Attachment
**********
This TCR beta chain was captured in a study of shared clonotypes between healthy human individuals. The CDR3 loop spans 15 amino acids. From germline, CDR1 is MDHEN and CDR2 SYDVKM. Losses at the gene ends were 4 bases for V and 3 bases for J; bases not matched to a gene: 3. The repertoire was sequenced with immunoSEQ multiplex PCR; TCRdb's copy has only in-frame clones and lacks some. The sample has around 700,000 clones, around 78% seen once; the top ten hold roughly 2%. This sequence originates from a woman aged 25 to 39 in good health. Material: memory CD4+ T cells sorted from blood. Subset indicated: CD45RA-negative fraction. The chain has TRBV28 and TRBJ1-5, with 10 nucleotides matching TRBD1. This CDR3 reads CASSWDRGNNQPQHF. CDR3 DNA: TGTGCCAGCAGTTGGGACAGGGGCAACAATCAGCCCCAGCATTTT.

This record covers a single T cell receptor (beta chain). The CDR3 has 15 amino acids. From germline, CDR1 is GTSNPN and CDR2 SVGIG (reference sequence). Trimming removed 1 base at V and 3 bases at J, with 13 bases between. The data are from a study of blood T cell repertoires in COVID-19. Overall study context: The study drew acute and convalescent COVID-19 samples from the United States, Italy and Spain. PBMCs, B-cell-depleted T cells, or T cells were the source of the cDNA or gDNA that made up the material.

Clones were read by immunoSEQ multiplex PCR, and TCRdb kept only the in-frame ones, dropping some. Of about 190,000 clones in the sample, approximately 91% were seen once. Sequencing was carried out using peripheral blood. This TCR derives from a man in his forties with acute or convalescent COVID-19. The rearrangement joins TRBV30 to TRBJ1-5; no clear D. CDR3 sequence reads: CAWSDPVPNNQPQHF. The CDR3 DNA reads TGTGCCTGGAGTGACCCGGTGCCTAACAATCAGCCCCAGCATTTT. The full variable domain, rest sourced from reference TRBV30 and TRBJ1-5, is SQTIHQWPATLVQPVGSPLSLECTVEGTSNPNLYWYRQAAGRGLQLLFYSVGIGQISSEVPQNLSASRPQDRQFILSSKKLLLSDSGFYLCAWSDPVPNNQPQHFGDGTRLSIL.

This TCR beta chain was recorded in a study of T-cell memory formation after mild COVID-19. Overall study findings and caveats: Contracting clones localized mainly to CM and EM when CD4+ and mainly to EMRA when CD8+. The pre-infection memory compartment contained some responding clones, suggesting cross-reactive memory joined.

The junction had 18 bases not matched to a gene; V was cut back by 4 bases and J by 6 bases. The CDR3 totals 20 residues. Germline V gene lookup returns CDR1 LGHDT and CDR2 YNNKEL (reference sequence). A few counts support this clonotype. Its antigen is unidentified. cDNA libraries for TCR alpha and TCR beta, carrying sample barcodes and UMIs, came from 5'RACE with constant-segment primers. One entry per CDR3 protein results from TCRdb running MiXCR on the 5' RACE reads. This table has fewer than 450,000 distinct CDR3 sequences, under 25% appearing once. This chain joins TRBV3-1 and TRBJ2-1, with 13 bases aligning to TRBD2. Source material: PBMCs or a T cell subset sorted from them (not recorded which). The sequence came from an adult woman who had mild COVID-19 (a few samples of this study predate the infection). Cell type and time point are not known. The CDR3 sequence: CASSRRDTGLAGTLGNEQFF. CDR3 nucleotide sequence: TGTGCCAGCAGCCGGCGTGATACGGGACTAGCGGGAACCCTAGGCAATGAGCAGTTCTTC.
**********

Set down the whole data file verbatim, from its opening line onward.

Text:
This TCR beta chain was captured in a study of shared clonotypes between healthy human individuals. The CDR3 loop spans 15 amino acids. From germline, CDR1 is MDHEN and CDR2 SYDVKM. Losses at the gene ends were 4 bases for V and 3 bases for J; bases not matched to a gene: 3. The repertoire was sequenced with immunoSEQ multiplex PCR; TCRdb's copy has only in-frame clones and lacks some. The sample has around 700,000 clones, around 78% seen once; the top ten hold roughly 2%. This sequence originates from a woman aged 25 to 39 in good health. Material: memory CD4+ T cells sorted from blood. Subset indicated: CD45RA-negative fraction. The chain has TRBV28 and TRBJ1-5, with 10 nucleotides matching TRBD1. This CDR3 reads CASSWDRGNNQPQHF. CDR3 DNA: TGTGCCAGCAGTTGGGACAGGGGCAACAATCAGCCCCAGCATTTT.

This record covers a single T cell receptor (beta chain). The CDR3 has 15 amino acids. From germline, CDR1 is GTSNPN and CDR2 SVGIG (reference sequence). Trimming removed 1 base at V and 3 bases at J, with 13 bases between. The data are from a study of blood T cell repertoires in COVID-19. Overall study context: The study drew acute and convalescent COVID-19 samples from the United States, Italy and Spain. PBMCs, B-cell-depleted T cells, or T cells were the source of the cDNA or gDNA that made up the material.

Clones were read by immunoSEQ multiplex PCR, and TCRdb kept only the in-frame ones, dropping some. Of about 190,000 clones in the sample, approximately 91% were seen once. Sequencing was carried out using peripheral blood. This TCR derives from a man in his forties with acute or convalescent COVID-19. The rearrangement joins TRBV30 to TRBJ1-5; no clear D. CDR3 sequence reads: CAWSDPVPNNQPQHF. The CDR3 DNA reads TGTGCCTGGAGTGACCCGGTGCCTAACAATCAGCCCCAGCATTTT. The full variable domain, rest sourced from reference TRBV30 and TRBJ1-5, is SQTIHQWPATLVQPVGSPLSLECTVEGTSNPNLYWYRQAAGRGLQLLFYSVGIGQISSEVPQNLSASRPQDRQFILSSKKLLLSDSGFYLCAWSDPVPNNQPQHFGDGTRLSIL.

This TCR beta chain was recorded in a study of T-cell memory formation after mild COVID-19. Overall study findings and caveats: Contracting clones localized mainly to CM and EM when CD4+ and mainly to EMRA when CD8+. The pre-infection memory compartment contained some responding clones, suggesting cross-reactive memory joined.

The junction had 18 bases not matched to a gene; V was cut back by 4 bases and J by 6 bases. The CDR3 totals 20 residues. Germline V gene lookup returns CDR1 LGHDT and CDR2 YNNKEL (reference sequence). A few counts support this clonotype. Its antigen is unidentified. cDNA libraries for TCR alpha and TCR beta, carrying sample barcodes and UMIs, came from 5'RACE with constant-segment primers. One entry per CDR3 protein results from TCRdb running MiXCR on the 5' RACE reads. This table has fewer than 450,000 distinct CDR3 sequences, under 25% appearing once. This chain joins TRBV3-1 and TRBJ2-1, with 13 bases aligning to TRBD2. Source material: PBMCs or a T cell subset sorted from them (not recorded which). The sequence came from an adult woman who had mild COVID-19 (a few samples of this study predate the infection). Cell type and time point are not known. The CDR3 sequence: CASSRRDTGLAGTLGNEQFF. CDR3 nucleotide sequence: TGTGCCAGCAGCCGGCGTGATACGGGACTAGCGGGAACCCTAGGCAATGAGCAGTTCTTC.